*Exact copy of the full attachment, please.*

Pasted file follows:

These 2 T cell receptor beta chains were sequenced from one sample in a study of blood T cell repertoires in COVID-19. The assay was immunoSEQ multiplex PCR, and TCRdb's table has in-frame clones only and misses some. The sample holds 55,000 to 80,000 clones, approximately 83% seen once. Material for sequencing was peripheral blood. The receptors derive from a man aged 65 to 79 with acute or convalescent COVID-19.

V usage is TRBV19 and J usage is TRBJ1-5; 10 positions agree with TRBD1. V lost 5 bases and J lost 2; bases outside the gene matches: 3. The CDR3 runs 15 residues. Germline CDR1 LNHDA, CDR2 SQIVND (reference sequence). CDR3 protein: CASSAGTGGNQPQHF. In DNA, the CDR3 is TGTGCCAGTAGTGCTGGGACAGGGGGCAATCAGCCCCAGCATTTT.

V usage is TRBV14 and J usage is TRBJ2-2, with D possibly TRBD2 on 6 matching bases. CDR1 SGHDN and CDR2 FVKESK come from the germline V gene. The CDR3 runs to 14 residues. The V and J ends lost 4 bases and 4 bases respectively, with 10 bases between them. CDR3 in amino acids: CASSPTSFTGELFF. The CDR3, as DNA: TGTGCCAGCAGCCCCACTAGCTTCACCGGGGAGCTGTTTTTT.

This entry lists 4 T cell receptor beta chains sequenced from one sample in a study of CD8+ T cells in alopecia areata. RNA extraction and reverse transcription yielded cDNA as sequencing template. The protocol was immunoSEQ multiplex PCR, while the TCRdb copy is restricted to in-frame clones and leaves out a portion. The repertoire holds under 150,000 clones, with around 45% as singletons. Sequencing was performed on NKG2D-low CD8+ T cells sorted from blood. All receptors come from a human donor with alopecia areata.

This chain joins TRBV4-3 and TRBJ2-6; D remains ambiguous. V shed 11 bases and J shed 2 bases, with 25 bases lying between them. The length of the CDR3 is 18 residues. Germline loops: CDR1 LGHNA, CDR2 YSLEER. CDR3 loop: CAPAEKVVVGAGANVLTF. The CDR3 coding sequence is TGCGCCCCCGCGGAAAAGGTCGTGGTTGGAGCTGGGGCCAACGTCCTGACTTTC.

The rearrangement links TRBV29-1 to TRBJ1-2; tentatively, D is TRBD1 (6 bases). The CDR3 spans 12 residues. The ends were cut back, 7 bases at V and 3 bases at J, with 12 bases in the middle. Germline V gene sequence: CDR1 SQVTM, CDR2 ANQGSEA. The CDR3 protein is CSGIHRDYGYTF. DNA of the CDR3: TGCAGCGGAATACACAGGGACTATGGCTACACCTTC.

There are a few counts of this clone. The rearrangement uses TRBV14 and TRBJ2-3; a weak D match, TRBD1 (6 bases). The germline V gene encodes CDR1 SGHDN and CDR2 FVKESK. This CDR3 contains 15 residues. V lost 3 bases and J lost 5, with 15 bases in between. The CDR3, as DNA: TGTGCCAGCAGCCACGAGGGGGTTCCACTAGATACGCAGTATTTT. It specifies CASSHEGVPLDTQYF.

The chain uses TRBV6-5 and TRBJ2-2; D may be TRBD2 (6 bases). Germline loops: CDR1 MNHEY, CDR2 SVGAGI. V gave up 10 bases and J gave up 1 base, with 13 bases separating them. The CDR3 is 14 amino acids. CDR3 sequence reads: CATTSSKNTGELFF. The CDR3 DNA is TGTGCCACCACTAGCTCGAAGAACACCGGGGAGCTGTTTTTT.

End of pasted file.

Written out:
These 2 T cell receptor beta chains were sequenced from one sample in a study of blood T cell repertoires in COVID-19. The assay was immunoSEQ multiplex PCR, and TCRdb's table has in-frame clones only and misses some. The sample holds 55,000 to 80,000 clones, approximately 83% seen once. Material for sequencing was peripheral blood. The receptors derive from a man aged 65 to 79 with acute or convalescent COVID-19.

V usage is TRBV19 and J usage is TRBJ1-5; 10 positions agree with TRBD1. V lost 5 bases and J lost 2; bases outside the gene matches: 3. The CDR3 runs 15 residues. Germline CDR1 LNHDA, CDR2 SQIVND (reference sequence). CDR3 protein: CASSAGTGGNQPQHF. In DNA, the CDR3 is TGTGCCAGTAGTGCTGGGACAGGGGGCAATCAGCCCCAGCATTTT.

V usage is TRBV14 and J usage is TRBJ2-2, with D possibly TRBD2 on 6 matching bases. CDR1 SGHDN and CDR2 FVKESK come from the germline V gene. The CDR3 runs to 14 residues. The V and J ends lost 4 bases and 4 bases respectively, with 10 bases between them. CDR3 in amino acids: CASSPTSFTGELFF. The CDR3, as DNA: TGTGCCAGCAGCCCCACTAGCTTCACCGGGGAGCTGTTTTTT.

This entry lists 4 T cell receptor beta chains sequenced from one sample in a study of CD8+ T cells in alopecia areata. RNA extraction and reverse transcription yielded cDNA as sequencing template. The protocol was immunoSEQ multiplex PCR, while the TCRdb copy is restricted to in-frame clones and leaves out a portion. The repertoire holds under 150,000 clones, with around 45% as singletons. Sequencing was performed on NKG2D-low CD8+ T cells sorted from blood. All receptors come from a human donor with alopecia areata.

This chain joins TRBV4-3 and TRBJ2-6; D remains ambiguous. V shed 11 bases and J shed 2 bases, with 25 bases lying between them. The length of the CDR3 is 18 residues. Germline loops: CDR1 LGHNA, CDR2 YSLEER. CDR3 loop: CAPAEKVVVGAGANVLTF. The CDR3 coding sequence is TGCGCCCCCGCGGAAAAGGTCGTGGTTGGAGCTGGGGCCAACGTCCTGACTTTC.

The rearrangement links TRBV29-1 to TRBJ1-2; tentatively, D is TRBD1 (6 bases). The CDR3 spans 12 residues. The ends were cut back, 7 bases at V and 3 bases at J, with 12 bases in the middle. Germline V gene sequence: CDR1 SQVTM, CDR2 ANQGSEA. The CDR3 protein is CSGIHRDYGYTF. DNA of the CDR3: TGCAGCGGAATACACAGGGACTATGGCTACACCTTC.

There are a few counts of this clone. The rearrangement uses TRBV14 and TRBJ2-3; a weak D match, TRBD1 (6 bases). The germline V gene encodes CDR1 SGHDN and CDR2 FVKESK. This CDR3 contains 15 residues. V lost 3 bases and J lost 5, with 15 bases in between. The CDR3, as DNA: TGTGCCAGCAGCCACGAGGGGGTTCCACTAGATACGCAGTATTTT. It specifies CASSHEGVPLDTQYF.

The chain uses TRBV6-5 and TRBJ2-2; D may be TRBD2 (6 bases). Germline loops: CDR1 MNHEY, CDR2 SVGAGI. V gave up 10 bases and J gave up 1 base, with 13 bases separating them. The CDR3 is 14 amino acids. CDR3 sequence reads: CATTSSKNTGELFF. The CDR3 DNA is TGTGCCACCACTAGCTCGAAGAACACCGGGGAGCTGTTTTTT.